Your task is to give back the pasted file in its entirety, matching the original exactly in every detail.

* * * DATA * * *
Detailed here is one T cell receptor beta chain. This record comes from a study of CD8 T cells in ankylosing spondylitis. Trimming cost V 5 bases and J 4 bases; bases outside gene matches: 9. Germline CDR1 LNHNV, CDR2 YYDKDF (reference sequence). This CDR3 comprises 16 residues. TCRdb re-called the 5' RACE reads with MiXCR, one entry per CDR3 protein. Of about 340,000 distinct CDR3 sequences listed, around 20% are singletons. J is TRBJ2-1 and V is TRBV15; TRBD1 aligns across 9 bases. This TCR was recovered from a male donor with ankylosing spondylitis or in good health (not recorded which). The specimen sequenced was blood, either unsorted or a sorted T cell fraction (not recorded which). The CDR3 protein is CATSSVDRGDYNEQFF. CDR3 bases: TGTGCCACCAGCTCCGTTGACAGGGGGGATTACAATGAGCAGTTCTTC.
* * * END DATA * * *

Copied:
Detailed here is one T cell receptor beta chain. This record comes from a study of CD8 T cells in ankylosing spondylitis. Trimming cost V 5 bases and J 4 bases; bases outside gene matches: 9. Germline CDR1 LNHNV, CDR2 YYDKDF (reference sequence). This CDR3 comprises 16 residues. TCRdb re-called the 5' RACE reads with MiXCR, one entry per CDR3 protein. Of about 340,000 distinct CDR3 sequences listed, around 20% are singletons. J is TRBJ2-1 and V is TRBV15; TRBD1 aligns across 9 bases. This TCR was recovered from a male donor with ankylosing spondylitis or in good health (not recorded which). The specimen sequenced was blood, either unsorted or a sorted T cell fraction (not recorded which). The CDR3 protein is CATSSVDRGDYNEQFF. CDR3 bases: TGTGCCACCAGCTCCGTTGACAGGGGGGATTACAATGAGCAGTTCTTC.